Flowering usually takes place from July to November (late winter to early summer) in the golden wattle's native range; because the later buds develop faster, flowering peaks over July and August.  Trees can be harvested for tannin from seven to ten years of age.  The type specimen was collected by the explorer Thomas Mitchell in present-day northern Victoria between Pyramid Hill and the Loddon River. Acacia westoni Maiden, orth. To mark Australia Day in 1990, a 41c stamp labelled "Acacia pycnantha" was issued.  Two fungal species have been isolated from leaf spots on Acacia pycnantha: Seimatosporium arbuti, which is found on a wide range of plant hosts, and Monochaetia lutea.  They are initially bright green, maturing to dark brown and have slight constrictions between the seeds, which are arranged in a line in the pod.
In New South Wales it is especially prevalent around Sydney and the Central Coast region.  It tolerates heavy soils in dry climates, as well as mild soil salinity.
 The larvae of a number of butterfly species feed on the foliage including the fiery jewel, icilius blue, lithocroa blue and wattle blue. Shiny and dark green, these are between 9 and 15 cm (3 1⁄2 and 6 in) long, 1–3.5 cm (1⁄2–1 1⁄2 in) wide and falcate (sickle-shaped) to oblanceolate in shape. In Tasmania it has spread in the east of the state and become weedy in bushland near Hobart. , Acacia pycnantha was first formally described by botanist George Bentham in the London Journal of Botany in 1842.  It is present in California as a garden escapee, but is not considered to be naturalised there.  A. leiophylla has paler phyllodes. It also releases a chemical that prompts other acacia trees nearby to … Propagation is relatively easy by normal seed raising methods following pretreatment by soaking in boiling water or by scarification. Birds facilitate this and field experiments keeping … petiolaris H. Vilm.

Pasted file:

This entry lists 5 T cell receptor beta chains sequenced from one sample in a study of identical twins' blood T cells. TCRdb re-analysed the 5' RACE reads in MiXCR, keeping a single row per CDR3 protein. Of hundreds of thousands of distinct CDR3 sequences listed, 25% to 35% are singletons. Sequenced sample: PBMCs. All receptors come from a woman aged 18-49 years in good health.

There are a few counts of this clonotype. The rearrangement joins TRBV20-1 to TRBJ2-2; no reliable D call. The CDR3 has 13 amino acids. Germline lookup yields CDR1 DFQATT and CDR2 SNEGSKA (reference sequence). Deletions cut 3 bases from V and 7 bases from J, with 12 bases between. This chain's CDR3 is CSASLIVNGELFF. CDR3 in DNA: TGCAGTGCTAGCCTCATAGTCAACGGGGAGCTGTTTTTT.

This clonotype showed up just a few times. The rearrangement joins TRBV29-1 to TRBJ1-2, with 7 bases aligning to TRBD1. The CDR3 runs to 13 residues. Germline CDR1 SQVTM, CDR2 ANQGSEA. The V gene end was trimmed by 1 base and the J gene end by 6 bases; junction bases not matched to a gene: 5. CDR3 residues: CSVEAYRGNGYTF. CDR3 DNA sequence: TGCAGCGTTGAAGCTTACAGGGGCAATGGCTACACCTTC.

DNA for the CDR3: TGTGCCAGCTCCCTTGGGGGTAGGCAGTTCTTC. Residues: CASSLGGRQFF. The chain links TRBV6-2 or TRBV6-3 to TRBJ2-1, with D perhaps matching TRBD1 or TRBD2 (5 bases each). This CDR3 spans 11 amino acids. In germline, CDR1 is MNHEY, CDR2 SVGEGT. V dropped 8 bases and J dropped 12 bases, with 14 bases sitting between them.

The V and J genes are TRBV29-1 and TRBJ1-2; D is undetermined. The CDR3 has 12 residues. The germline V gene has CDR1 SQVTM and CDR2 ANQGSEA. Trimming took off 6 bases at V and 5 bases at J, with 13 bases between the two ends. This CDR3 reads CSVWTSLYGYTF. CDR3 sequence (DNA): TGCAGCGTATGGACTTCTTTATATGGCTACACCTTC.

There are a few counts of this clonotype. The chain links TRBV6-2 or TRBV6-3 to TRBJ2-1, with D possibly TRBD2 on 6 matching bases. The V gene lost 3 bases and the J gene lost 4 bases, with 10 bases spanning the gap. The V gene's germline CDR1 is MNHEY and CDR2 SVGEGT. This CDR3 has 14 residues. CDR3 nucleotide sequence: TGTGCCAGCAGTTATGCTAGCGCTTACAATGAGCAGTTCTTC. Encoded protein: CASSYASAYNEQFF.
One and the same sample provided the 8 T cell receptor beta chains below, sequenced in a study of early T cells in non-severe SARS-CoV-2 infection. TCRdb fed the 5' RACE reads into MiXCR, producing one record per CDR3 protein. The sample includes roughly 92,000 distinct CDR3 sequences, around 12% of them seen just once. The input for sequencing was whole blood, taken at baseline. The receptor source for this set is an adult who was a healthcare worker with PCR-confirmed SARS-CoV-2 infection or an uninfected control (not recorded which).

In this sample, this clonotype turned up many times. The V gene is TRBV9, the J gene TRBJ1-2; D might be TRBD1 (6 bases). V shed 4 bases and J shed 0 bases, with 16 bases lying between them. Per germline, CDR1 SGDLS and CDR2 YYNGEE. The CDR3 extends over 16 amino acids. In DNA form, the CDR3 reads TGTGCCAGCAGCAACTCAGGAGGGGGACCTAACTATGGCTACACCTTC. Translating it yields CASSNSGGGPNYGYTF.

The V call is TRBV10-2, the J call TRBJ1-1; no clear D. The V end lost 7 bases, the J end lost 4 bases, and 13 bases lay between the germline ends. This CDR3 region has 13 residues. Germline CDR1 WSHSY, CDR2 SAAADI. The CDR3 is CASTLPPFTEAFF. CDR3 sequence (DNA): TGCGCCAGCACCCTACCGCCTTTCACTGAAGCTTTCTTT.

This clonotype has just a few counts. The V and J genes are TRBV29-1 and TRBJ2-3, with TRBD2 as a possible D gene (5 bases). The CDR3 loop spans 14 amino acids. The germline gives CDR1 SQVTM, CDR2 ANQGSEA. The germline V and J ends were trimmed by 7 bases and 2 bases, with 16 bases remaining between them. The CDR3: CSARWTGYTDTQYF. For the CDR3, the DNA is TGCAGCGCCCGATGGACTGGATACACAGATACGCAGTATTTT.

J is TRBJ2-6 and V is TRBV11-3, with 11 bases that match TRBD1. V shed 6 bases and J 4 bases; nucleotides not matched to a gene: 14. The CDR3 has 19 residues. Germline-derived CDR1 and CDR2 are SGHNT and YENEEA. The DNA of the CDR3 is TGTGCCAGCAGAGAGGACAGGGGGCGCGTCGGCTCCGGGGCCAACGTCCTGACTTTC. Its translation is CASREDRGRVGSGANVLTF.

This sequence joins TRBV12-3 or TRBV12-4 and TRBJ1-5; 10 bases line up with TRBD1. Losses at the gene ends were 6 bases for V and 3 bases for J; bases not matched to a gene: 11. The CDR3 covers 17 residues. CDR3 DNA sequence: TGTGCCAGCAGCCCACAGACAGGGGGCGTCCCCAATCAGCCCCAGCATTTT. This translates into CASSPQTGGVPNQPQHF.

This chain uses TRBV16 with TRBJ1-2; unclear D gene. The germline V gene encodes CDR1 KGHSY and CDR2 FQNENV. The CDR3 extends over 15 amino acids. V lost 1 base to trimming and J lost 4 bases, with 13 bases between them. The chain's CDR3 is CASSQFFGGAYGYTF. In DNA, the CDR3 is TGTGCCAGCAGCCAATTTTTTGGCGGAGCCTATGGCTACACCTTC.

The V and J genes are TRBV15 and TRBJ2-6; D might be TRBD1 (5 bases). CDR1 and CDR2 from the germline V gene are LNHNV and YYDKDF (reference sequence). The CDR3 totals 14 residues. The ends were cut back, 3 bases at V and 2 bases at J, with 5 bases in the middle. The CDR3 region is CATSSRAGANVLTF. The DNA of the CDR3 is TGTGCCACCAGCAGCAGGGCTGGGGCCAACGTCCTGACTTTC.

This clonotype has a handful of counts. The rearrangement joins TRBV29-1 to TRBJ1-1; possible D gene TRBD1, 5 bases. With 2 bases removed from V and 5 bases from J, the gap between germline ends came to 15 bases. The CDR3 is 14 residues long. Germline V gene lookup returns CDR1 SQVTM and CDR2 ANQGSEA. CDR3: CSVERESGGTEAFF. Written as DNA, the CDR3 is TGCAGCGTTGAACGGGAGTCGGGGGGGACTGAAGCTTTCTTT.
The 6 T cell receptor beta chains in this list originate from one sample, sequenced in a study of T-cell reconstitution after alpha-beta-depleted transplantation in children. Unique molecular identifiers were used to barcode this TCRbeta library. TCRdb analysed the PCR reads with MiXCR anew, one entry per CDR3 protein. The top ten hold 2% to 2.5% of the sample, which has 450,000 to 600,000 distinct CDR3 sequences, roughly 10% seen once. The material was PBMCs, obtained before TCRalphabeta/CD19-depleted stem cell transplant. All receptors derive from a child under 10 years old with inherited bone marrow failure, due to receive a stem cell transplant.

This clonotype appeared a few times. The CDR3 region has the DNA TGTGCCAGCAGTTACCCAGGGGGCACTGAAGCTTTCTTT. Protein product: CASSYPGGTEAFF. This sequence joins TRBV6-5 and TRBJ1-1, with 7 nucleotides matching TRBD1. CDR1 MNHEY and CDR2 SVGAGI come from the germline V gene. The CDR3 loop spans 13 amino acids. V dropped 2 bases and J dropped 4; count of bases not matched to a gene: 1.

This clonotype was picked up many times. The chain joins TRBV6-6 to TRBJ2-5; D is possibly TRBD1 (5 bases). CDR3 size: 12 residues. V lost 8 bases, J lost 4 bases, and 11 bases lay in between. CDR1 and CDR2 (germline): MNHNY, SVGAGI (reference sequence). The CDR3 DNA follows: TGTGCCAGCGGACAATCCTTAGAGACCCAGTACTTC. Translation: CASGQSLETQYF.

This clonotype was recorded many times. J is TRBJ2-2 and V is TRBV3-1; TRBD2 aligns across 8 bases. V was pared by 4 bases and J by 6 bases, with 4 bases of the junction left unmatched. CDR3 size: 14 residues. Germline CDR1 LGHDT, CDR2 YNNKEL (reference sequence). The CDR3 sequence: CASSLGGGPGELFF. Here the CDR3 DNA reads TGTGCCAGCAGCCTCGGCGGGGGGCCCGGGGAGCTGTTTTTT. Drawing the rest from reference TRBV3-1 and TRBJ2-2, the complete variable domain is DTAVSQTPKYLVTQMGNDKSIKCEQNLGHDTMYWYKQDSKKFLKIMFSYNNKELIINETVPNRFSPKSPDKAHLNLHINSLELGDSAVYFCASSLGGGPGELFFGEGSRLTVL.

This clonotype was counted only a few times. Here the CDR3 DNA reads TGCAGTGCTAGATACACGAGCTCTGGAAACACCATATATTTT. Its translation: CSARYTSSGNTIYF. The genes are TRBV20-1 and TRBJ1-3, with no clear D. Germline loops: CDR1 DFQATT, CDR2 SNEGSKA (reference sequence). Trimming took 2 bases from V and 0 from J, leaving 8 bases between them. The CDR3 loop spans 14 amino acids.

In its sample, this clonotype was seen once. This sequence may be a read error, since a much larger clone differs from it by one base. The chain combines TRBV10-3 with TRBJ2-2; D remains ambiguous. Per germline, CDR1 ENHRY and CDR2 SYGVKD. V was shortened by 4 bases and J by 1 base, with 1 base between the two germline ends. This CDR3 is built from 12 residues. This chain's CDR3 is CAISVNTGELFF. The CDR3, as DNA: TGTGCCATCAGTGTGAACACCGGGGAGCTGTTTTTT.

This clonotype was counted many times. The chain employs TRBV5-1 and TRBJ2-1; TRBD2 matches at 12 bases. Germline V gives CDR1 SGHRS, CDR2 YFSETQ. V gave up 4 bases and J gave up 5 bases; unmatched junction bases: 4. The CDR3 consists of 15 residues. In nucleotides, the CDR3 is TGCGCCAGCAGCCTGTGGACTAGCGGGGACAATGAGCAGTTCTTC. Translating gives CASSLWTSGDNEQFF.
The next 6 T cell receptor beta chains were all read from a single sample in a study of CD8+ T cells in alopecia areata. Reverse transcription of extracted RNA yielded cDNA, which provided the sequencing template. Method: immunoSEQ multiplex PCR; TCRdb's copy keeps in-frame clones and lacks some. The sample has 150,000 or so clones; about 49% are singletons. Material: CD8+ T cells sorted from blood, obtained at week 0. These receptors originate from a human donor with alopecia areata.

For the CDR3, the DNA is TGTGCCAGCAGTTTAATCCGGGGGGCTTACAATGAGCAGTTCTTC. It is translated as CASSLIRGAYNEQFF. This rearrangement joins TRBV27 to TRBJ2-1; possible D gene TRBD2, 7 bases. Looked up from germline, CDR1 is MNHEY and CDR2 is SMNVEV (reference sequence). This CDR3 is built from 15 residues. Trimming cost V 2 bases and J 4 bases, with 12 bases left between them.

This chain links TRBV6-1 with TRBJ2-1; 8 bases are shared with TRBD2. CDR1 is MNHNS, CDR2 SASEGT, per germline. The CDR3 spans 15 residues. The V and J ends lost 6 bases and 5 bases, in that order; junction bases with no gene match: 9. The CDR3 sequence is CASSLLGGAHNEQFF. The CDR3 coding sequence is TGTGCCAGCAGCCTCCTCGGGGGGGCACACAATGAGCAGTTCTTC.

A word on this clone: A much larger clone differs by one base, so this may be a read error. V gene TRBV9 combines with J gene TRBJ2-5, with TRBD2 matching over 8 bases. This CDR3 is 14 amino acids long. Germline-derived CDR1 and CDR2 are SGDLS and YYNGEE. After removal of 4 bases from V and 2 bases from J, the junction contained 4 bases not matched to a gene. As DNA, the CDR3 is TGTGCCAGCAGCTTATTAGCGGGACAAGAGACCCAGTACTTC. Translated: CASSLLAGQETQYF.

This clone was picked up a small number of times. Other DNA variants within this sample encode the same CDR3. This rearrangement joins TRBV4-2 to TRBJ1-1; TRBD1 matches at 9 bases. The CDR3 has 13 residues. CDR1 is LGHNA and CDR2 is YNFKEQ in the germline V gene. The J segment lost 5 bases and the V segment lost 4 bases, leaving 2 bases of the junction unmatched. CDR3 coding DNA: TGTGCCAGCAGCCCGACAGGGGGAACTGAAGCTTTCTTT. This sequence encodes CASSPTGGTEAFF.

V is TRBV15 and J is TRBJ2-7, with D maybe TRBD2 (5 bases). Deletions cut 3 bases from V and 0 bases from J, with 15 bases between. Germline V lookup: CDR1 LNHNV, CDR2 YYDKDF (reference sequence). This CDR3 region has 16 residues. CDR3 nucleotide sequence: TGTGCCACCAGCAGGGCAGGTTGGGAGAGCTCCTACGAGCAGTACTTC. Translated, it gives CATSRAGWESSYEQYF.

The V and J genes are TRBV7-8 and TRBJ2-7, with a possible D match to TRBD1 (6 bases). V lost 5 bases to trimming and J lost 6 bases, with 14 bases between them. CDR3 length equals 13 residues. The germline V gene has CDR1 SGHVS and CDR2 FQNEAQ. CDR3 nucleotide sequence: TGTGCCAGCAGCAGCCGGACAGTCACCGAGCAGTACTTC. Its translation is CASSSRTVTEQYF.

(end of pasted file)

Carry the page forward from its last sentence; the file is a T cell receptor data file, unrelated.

Most carried Acacia pollen but virtually all also carried pollen from other genera. , In 1921 Joseph Maiden described Acacia westonii from the northern and western slopes of Mount Jerrabomberra near Queanbeyan in New South Wales.  The mature trees do not have true leaves but have phyllodes—flat and widened leaf stems—that hang down from the branches. One such adaptation is the poisonous alkaloid that the tree pumps into the leaves. It has also naturalised in the NSW Tablelands and in Tasmania so care should be exercised in planting A.pycnantha in areas close to bushland. Other bird species include the silvereye, striated, buff-rumped and brown thornbills.  Birds facilitate this and field experiments keeping birds away from flowers greatly reduces seed production. Acacia pycnantha Benth. 20, "Feeding Australian Acacia Gums and Gum Arabic Leads to Non-Starch Polysaccharide Accumulation in the Cecum of Rats", "The Wedding Dress: Clare Waight Keller for Givenchy", https://en.wikipedia.org/w/index.php?title=Acacia_pycnantha&oldid=986408500, Flora of the Australian Capital Territory, CS1 maint: DOI inactive as of October 2020, Short description is different from Wikidata, Use Australian English from September 2011, All Wikipedia articles written in Australian English, Articles with Encyclopædia Britannica links, Creative Commons Attribution-ShareAlike License, This page was last edited on 31 October 2020, at 17:38.
 They are released in December and January, when the pods are fully ripe. Self-incompatible, Acacia pycnantha cannot fertilise itself and requires cross-pollination between plants to set seed.  Eaten by indigenous Australians, the gum has been investigated as a possible alternative to gum arabic, commonly used in the food industry. These include Uromycladium simplex that forms pustules and U. tepperianum that causes large swollen brown to black galls that eventually lead to the death of the host plant. Similarly, the green and gold colours used by Australian international sporting teams were inspired by the colours of wattles in general, rather than the golden wattle specifically.